First UK trial of ‘Vehicle-to-Everything’ system
- The system involves a cellular services and cloud analytics mega-system which promises to connect ‘to’ vehicles and pedestrians to guide and update them on transport conditions
- But it’s taking things a step further than the conventional satnav-style, one way guidance and info system
- Once connected the system will suck information ‘back' from vehicles and their embedded control systems to enrich the analytics
Vodafone, Nokia and Chordant along with road operators, say they’re road-testing the UK’s first Mobile Vehicle-to-Everything Road Safety mobility cloud platform - a new type of information superhighway which will ultimately connect vehicles, cyclists, pedestrians and infrastructure in a seamless digital transport ecosystem.
There’s a lot of tech marketing trigger words in there, but essentially the companies are testing a cloud and cellular services mega-system which promises to not only connect ‘to’ vehicles and pedestrians to guide and update them on transport conditions (the conventional satnav-style one way guidance and info system) but once connected will suck information ‘back from’ vehicles and their embedded control systems to crowdsource a mountain of near real-time data on the performance of the various transport systems - mostly roads. That data can be converted into appropriate information to be disseminated on the fly to all transport users (pedestrians included - get your headphones on) creating a virtuous information loop between the users and the used.
That’s the shape of things to come
Also involved in the trial are the UK Government Centre for Connected and Automated Vehicles (CCAV) and the Midlands Future Mobility (MFM) consortium (the ‘Midlands’ is the UK automotive hotspot region).
Obviously the commercial participants have their important skin in the game: Vodafone is involving its 4G and 5G technology and has its advanced multi-access edge computing (MEC) technology built into the platform. This allows real time road information from Highways England to be displayed initially on users’ smartphones, and in the future, on in-car infotainment systems.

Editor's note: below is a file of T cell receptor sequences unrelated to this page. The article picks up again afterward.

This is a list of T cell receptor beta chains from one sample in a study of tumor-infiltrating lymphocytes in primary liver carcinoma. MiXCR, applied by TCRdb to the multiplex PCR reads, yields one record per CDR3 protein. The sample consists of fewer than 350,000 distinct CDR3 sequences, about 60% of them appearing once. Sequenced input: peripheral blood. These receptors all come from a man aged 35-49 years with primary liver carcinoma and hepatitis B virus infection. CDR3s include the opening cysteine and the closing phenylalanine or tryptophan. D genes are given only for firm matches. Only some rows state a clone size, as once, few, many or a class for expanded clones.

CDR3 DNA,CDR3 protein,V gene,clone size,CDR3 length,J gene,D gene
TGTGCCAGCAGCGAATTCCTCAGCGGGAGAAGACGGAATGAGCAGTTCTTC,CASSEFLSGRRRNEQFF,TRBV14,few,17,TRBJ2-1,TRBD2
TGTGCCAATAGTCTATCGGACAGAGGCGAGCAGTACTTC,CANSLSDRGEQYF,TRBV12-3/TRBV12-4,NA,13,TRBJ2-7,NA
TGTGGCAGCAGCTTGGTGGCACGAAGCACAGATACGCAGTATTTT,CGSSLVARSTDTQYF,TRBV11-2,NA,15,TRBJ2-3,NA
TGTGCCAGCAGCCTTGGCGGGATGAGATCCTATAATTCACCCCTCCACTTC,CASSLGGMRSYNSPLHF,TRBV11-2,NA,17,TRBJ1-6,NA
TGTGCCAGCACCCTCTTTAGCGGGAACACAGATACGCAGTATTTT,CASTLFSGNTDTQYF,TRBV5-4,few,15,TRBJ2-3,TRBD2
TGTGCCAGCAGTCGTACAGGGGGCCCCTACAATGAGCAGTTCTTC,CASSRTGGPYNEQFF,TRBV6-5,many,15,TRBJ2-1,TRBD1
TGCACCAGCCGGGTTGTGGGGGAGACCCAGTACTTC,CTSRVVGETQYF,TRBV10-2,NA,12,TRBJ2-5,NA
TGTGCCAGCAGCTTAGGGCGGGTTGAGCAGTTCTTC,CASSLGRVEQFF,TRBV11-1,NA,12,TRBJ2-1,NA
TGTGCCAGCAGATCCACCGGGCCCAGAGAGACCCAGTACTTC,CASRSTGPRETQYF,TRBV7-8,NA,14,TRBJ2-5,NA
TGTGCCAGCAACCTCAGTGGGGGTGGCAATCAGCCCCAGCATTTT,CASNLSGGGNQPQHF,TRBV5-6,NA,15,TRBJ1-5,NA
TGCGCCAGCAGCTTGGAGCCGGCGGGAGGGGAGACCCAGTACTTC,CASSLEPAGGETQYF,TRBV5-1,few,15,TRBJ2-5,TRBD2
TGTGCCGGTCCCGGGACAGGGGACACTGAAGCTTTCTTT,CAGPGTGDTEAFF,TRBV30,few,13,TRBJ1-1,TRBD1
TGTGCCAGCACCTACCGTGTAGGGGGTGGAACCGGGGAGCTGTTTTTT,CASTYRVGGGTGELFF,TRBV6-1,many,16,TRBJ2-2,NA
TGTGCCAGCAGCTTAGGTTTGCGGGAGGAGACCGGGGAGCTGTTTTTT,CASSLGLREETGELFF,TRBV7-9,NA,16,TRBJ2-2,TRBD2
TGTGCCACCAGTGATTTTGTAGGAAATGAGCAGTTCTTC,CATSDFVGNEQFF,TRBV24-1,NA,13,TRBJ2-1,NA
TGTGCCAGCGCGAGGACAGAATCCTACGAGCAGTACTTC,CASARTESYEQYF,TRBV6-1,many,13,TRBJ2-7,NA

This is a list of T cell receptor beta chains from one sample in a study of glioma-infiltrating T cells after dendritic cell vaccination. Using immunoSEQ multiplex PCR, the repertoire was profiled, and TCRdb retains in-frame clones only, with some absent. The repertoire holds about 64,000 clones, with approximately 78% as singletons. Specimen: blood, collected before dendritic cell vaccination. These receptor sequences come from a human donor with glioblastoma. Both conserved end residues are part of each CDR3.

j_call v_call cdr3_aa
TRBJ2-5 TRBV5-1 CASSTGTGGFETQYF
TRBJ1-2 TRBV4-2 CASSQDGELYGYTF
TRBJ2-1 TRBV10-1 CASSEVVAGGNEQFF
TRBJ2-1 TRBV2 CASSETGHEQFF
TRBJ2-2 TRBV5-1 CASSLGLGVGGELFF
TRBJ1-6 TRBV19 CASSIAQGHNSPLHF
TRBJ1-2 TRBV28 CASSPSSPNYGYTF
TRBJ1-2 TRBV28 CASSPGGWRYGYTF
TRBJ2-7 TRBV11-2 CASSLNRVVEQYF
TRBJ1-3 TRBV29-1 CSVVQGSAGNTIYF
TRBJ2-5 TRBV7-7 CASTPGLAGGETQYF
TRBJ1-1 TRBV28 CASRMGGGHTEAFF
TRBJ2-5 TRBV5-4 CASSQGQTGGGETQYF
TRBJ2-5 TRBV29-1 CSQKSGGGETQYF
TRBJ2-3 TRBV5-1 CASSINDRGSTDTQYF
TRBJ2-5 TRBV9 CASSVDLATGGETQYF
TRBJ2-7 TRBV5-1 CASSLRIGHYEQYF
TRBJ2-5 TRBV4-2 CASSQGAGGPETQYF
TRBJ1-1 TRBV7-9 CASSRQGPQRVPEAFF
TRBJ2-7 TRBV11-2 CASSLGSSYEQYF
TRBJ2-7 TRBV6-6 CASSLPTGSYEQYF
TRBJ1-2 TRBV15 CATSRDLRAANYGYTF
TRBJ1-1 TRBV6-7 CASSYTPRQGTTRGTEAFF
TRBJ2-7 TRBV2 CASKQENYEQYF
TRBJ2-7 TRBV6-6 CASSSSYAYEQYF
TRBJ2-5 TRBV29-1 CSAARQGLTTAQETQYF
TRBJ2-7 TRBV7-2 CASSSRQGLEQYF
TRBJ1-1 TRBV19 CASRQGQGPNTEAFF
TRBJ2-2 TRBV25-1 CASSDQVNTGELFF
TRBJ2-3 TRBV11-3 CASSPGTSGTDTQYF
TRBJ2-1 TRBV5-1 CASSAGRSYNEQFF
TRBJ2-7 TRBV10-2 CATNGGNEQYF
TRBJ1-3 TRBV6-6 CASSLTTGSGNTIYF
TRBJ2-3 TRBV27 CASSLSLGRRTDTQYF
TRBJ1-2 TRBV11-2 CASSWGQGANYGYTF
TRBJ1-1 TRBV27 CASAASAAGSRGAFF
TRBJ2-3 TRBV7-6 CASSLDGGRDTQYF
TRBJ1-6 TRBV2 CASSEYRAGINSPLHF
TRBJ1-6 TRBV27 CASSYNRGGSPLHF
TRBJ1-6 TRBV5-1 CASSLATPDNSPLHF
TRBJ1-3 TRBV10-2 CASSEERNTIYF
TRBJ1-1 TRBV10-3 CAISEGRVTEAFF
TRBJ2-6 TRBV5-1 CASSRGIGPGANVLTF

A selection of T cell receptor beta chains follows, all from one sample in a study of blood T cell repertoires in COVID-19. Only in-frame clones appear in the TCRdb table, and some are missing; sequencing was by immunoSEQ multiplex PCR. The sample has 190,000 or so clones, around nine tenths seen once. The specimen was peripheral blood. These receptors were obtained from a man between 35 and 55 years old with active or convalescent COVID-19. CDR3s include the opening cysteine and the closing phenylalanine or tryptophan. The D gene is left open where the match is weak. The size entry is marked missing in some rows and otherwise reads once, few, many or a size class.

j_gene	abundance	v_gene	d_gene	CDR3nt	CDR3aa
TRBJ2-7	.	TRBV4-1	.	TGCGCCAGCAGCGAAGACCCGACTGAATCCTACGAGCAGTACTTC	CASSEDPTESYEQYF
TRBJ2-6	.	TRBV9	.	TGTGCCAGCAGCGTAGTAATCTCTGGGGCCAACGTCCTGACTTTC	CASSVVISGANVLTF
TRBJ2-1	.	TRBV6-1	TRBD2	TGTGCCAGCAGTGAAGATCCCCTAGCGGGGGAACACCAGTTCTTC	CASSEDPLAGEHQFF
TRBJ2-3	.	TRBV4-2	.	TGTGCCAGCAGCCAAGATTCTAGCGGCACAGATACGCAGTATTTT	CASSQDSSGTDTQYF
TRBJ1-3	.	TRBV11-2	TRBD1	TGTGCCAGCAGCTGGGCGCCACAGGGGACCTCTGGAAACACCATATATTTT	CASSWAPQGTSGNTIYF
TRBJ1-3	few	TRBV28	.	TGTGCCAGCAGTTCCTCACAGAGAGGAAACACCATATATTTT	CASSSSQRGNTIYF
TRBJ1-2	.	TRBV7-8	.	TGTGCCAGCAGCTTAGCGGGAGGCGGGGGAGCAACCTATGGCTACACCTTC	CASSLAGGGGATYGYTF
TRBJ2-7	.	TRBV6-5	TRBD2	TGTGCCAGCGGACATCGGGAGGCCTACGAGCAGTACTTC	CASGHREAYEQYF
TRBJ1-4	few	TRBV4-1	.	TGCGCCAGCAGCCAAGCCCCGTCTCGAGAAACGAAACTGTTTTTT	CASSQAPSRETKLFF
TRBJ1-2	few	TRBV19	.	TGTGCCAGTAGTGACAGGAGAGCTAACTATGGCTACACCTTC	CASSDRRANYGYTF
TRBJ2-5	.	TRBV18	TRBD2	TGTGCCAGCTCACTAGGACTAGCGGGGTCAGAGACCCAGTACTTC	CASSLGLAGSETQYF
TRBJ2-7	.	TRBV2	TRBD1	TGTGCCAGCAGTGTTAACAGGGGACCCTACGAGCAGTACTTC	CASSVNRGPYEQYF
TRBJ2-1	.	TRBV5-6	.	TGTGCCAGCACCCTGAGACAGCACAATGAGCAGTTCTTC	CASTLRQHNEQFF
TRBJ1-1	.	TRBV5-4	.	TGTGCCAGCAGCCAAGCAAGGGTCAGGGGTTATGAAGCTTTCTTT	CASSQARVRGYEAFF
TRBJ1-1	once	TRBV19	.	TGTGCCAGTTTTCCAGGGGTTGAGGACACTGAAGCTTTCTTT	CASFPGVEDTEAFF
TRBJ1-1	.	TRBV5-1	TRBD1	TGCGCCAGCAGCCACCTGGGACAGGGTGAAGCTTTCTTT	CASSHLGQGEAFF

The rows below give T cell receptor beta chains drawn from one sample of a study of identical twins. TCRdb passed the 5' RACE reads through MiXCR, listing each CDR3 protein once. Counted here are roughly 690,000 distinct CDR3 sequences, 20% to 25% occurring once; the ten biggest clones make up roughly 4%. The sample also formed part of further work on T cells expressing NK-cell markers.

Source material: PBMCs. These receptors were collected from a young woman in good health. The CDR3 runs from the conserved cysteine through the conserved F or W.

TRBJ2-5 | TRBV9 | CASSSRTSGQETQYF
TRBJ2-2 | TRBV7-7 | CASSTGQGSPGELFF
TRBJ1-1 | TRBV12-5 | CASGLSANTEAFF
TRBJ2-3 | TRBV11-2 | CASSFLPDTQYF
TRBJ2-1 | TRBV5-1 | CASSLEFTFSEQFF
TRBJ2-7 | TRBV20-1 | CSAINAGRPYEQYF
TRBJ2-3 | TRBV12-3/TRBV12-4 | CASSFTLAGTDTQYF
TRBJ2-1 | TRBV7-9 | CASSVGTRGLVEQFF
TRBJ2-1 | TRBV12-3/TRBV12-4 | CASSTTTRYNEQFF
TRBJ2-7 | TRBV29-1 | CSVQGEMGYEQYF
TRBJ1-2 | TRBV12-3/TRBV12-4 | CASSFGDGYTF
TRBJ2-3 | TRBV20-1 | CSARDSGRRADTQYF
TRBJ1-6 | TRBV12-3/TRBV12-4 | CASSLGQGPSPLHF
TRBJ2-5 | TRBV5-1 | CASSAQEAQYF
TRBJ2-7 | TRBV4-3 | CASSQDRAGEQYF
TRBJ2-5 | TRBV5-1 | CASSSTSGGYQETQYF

The platform works with Convex, Chordant’s Mobility Data Exchange facility, to enable dynamic data to be exchanged with road operators and their traffic systems. The trial will also see the UK’s first live implementation of Cellular Vehicle-to-Everything (C-V2X) technology.
Nokia is handling the analytics software aspects and will apply data insights to make roads safer, provide a better experience for users, and enhance road infrastructure management efficiency in a way that can easily be deployed across multiple geographies,” said Chris Johnson, Head of Nokia’s Global Enterprise Business.
Everyone’s a winner
The overall goal of the trial in the West Midlands is to improve the experience for road users by improving road safety, offering valuable new services to drivers and providing road operators with data driven capabilities which improve efficiency and pave the way for intelligent multi-mode transport solutions. It forms part of the Midlands Future Mobility initiative involving the installation of Connected and Automated Mobility (CAM) solutions. These include CCTV, weather stations, communications units and highly accurate GPS coverage to make the roads safer and allow for more predictable goods delivery and journey times.
The trial participants point out that despite decades of improving car safety, there are still about 4,000 people killed every day on the world’s roads through traffic crashes. More than half of those killed are pedestrians, motorcyclists and cyclists. Meanwhile road transport contributes to around 20% of total global CO2 emissions. All these numbers can be improved. Communication technologies, cloud processing and software are key tools in a kitbag capable of reducing the number of accidents on the road and increasing transportation efficiency.
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